Italy's New Tax, Budget Cuts Aim To Halt Fiscal Crisis

Amid public protest, government hangs tough

By , Staff writer of The Christian Science Monitor

ITALY may be drowning in red ink, but Italia Tagliacozzo has little inclination to throw the country or its government a lifeline.

She and her husband own Magid, a fine-leather-goods shop on Rome's Via Frattina, and she is dead set against a new minimum tax Prime Minister Giulio Amato's government plans to place on Italy's 6 million self-employed.

"What they are doing with this tax is taking away the ambition of the part of Italy that works," says the stylish shopowner, reflecting the antitax posters displayed in her windows showing a boarded-up Italian flag. "It would be a disaster for the hard-working who can't afford what they pay now."

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The proposed minimum tax on the self-employed is just one of the unpopular measures the Amato government is planning or has implemented in its drive to pull Italy back from the brink of financial disaster and to begin bringing down the country's upward-spiraling public debt.

The 1980s, years of economic expansion and high-flying spending by Italy's public sector as well as by consumers, saw the country's public debt soar to more than 100 percent of annual GNP last year. The annual budget deficit, now almost entirely made up of debt payments, hovers just above 10 percent of GNP.

It was this situation, falling behind Europe's stronger economies, and bad news for Italy's hopes of entering monetary union with the European Community by the end of the decade that caused the lira's summer crisis and forced the government to pull out of the European Monetary System (EMS) in September.

To correct Italy's wide drift and to ensure against what many leaders fear could be relegation to a back seat in Europe, the Amato government has proposed $70 billion in austerity measures for the 1993 budget.

As could be expected in any country where the public has become accustomed to government largess, budget deliberations have been heated. But parliamentary battles may only get more tortuous when it comes to the minimum tax. An anti-tax rally here last week drew 10,000 angry self-employed. A fuming Milanese shopowner set the tone in a recent prime time TV debate by raising his fist and condemning the measure as "fiscal terrorism" - the latter a word not lightly spoken in Italy.

But as Mr. Amato made clear at a recent press conference to squelch rumors of a retreat, the government intends to see the minimum tax implemented.

If the government is holding firm on the new tax, it is not, according to various officials, so much for the revenue it will generate - about $6 billion a year initially. More important, various government insiders say, are two other roles the tax will play: first as a signal that Italy's legendary tax evasion is no longer a wink-and-snicker matter, and second as an expression of fairness and a boost to social cohesion.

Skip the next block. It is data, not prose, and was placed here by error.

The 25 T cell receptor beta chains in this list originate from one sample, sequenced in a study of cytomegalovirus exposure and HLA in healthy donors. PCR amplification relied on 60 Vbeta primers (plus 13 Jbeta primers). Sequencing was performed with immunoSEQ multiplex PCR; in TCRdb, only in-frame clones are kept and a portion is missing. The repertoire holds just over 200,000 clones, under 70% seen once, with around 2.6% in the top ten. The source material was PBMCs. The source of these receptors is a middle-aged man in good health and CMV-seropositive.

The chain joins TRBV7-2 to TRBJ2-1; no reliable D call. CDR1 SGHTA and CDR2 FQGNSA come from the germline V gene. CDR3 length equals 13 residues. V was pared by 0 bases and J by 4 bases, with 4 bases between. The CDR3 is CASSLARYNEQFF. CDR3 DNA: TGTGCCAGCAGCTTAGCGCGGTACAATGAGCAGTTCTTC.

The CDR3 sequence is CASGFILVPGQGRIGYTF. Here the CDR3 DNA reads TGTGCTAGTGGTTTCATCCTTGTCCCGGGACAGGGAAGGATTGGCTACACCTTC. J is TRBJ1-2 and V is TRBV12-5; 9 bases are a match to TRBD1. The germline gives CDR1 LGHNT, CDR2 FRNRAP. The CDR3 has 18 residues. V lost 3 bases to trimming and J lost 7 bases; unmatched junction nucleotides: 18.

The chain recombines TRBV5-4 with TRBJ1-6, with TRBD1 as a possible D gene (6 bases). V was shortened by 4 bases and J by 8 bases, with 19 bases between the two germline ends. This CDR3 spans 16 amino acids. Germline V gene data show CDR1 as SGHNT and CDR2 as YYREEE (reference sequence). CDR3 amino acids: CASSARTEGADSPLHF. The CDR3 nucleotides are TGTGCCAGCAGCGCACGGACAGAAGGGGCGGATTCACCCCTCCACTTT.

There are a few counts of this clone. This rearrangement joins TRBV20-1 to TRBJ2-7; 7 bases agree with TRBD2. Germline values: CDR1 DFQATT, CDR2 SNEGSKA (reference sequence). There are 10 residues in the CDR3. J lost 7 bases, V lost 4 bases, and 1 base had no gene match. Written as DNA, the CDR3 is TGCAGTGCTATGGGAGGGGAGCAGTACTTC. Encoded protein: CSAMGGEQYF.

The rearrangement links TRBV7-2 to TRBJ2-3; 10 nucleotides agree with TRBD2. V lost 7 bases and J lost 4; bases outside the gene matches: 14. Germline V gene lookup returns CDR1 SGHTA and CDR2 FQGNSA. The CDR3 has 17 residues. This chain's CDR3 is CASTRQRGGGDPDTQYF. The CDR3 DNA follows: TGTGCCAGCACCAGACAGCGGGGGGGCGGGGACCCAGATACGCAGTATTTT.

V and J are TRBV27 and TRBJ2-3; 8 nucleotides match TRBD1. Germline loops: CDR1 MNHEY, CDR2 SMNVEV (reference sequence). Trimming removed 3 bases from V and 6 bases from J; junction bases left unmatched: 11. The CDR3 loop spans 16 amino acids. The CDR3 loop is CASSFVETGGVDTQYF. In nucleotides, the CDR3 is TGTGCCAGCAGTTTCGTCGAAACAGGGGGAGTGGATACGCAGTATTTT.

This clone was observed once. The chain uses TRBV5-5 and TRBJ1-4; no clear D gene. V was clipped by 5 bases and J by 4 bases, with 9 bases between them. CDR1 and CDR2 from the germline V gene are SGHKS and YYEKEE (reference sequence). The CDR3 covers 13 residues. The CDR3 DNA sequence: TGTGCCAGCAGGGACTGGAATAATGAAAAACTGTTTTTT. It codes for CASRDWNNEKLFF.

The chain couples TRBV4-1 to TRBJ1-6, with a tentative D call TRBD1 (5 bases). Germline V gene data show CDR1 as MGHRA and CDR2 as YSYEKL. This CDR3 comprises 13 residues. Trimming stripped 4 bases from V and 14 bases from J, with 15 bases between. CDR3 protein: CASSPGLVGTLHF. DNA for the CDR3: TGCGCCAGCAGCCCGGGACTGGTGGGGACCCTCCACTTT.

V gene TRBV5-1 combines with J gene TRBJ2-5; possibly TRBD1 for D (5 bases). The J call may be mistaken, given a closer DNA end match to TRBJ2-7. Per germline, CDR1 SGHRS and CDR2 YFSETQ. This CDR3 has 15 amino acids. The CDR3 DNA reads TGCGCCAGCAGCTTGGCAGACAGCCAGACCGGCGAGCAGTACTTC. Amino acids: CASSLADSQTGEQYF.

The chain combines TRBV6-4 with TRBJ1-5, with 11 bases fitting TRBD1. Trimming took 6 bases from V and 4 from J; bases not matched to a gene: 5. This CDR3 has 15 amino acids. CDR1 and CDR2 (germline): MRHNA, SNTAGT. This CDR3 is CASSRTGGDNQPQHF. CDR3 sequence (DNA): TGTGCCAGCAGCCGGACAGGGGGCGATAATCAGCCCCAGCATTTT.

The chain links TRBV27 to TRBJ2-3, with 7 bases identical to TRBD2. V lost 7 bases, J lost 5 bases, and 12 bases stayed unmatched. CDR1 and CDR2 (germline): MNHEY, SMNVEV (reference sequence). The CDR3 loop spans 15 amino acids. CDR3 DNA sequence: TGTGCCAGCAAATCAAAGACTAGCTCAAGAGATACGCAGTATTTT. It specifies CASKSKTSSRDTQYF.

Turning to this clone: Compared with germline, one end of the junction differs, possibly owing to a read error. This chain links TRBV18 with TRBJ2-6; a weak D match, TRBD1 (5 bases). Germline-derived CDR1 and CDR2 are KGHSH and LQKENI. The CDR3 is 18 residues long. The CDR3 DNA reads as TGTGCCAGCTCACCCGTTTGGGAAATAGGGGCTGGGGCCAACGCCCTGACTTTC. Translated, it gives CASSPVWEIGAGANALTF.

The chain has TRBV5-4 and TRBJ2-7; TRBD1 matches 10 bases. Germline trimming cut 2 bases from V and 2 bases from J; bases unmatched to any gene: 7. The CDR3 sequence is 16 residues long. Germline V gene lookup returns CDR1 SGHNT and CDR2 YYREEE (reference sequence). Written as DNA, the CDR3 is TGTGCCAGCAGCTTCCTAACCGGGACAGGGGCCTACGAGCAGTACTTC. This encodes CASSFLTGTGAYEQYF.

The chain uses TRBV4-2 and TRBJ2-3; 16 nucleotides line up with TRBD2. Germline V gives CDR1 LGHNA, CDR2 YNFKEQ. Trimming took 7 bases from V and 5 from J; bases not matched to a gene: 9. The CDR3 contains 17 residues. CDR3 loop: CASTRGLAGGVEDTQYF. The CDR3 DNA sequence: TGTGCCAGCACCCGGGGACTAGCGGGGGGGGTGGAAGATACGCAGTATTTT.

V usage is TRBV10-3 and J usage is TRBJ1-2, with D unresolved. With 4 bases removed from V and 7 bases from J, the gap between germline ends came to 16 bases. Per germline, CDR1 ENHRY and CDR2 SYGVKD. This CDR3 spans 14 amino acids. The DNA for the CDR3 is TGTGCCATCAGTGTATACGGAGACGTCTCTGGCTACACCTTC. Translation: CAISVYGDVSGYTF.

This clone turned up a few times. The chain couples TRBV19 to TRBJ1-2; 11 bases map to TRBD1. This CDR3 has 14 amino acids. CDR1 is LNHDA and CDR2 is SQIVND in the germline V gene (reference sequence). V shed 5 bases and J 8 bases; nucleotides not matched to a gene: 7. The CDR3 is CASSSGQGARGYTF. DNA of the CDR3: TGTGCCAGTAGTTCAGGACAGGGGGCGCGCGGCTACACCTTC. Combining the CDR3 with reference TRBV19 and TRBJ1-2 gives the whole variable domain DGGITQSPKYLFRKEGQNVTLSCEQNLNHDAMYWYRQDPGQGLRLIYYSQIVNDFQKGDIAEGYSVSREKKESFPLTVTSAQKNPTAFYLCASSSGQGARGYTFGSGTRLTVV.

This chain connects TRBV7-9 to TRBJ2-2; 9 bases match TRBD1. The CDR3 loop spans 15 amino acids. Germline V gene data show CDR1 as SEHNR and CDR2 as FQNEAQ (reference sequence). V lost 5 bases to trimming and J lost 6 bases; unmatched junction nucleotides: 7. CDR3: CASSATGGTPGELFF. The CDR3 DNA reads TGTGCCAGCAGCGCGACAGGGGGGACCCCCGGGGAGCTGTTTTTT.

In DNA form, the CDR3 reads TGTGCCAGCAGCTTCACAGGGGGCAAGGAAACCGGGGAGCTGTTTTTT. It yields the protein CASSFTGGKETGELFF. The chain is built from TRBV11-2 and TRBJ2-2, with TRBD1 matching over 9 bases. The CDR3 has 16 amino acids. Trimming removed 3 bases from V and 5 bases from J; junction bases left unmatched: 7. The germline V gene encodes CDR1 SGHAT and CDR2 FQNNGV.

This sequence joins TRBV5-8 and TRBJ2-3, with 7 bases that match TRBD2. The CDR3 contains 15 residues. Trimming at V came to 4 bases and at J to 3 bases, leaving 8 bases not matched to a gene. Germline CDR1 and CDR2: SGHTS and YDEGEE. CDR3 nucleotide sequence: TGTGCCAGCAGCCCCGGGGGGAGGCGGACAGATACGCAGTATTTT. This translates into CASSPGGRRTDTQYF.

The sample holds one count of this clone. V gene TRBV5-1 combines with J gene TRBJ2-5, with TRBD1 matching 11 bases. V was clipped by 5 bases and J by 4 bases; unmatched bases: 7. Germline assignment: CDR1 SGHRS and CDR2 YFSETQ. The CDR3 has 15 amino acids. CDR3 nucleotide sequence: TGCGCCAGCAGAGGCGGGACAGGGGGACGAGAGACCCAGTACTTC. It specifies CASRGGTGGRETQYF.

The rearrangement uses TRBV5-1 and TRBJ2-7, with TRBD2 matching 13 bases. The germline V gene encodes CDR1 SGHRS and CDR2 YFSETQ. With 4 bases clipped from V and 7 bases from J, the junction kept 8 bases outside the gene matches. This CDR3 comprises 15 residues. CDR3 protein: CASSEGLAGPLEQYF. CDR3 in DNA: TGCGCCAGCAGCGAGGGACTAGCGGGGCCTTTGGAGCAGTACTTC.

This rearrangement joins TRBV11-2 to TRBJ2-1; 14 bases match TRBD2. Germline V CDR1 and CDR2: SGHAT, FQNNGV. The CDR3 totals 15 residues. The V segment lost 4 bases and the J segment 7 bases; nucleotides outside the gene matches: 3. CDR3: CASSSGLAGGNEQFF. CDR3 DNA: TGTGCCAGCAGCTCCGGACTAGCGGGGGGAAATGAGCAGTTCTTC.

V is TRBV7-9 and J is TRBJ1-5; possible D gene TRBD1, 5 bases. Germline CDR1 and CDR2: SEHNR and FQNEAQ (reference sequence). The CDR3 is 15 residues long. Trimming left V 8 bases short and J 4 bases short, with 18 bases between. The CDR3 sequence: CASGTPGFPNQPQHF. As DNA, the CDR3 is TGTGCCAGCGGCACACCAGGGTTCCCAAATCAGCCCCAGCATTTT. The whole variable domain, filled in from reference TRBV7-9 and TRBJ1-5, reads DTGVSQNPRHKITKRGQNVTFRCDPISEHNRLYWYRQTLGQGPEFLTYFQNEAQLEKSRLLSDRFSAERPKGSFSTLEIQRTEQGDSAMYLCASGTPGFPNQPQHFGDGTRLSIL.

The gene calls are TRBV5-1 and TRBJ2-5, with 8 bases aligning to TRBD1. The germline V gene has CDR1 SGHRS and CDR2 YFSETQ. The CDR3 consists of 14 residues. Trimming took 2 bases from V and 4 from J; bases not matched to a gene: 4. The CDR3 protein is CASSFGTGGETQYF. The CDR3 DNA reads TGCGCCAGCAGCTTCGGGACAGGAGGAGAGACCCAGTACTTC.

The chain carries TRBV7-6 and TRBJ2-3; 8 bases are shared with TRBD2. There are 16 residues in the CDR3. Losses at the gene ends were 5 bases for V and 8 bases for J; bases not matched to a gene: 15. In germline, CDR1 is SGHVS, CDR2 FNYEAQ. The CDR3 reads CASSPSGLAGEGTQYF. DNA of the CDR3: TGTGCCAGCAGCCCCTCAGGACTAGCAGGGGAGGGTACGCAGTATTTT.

Up to now, most austerity measures have hit wage earners and public workers - those who cannot evade taxes easily - while the country's doctors, lawyers, shopkeepers, and other self-employed continue to skirt taxes to the tune of $40 billion annually, according to a government estimate.

"The effect of this on the social structure, especially at a time when the government is cutting back, is potentially very dangerous," says Antonio Pedone, chairman of Crediop investment bank and an Amato confident who first proposed the idea of some form of minimum tax.

Ms. Tagliacozzo is unimpressed by such arguments. "Maybe some doctors and lawyers get out of paying their taxes, but for the rest of us, with all the paperwork and credit card sales we have, it's impossible," she says. "And if they run us out of business, then we won't be paying taxes for sure."

Still, most observers expect approval of the tax in some form - and expect the Amato government to be around long enough, in a country known for collapsing governments, to get the crucial 1993 budget passed.

"The Amato government may be working with the slimmest majority of any Italian government in 50 years," says Enzo Bartocci, a Rome political scientist, "yet it is allowed to hold on because it is doing necessary things that no one else wants responsibility for, and because the major parties don't want to risk new elections."

Most observers expect Amato to last only until the budget is passed and the lira is brought back into the EMS - at least by January. But some analysts say that should be enough to ensure the start of Italy's stabilization.

"During the next six months, everything is at stake," says Carlo Azeglio Ciampi, president of the Bank of Italy. He particularly warned that the advantages to be drawn from the lira's effective 15 percent devaluation could be lost if inflation, now about 5 percent, rose again.

Mr. Pedone says the devaluation should allow Italian industry to recapture some of its lost domestic market, such as for automobiles. "The excessive level of our costs in relation to our major trading partners should start to be corrected," says Stefano Micossi, director of economic research at Confindustria, Italy's major industry federation.

Mr. Micossi says the economic elements are present for Italy to have a "good" 1993, but he warns that the country's political instability could still dash these hopes well beyond next year.

Noting the general disaffection with the country's mainstream parties and the meteoric rise of Northern Italy's separatist and anti-government leagues, Micossi says, "The disastrous political situation could greatly complicate the economic situation in the next two to three years."

Making a point for the minimum-tax detractors to consider, he adds, "We'll need more working together but less division if we want to avoid disaster."

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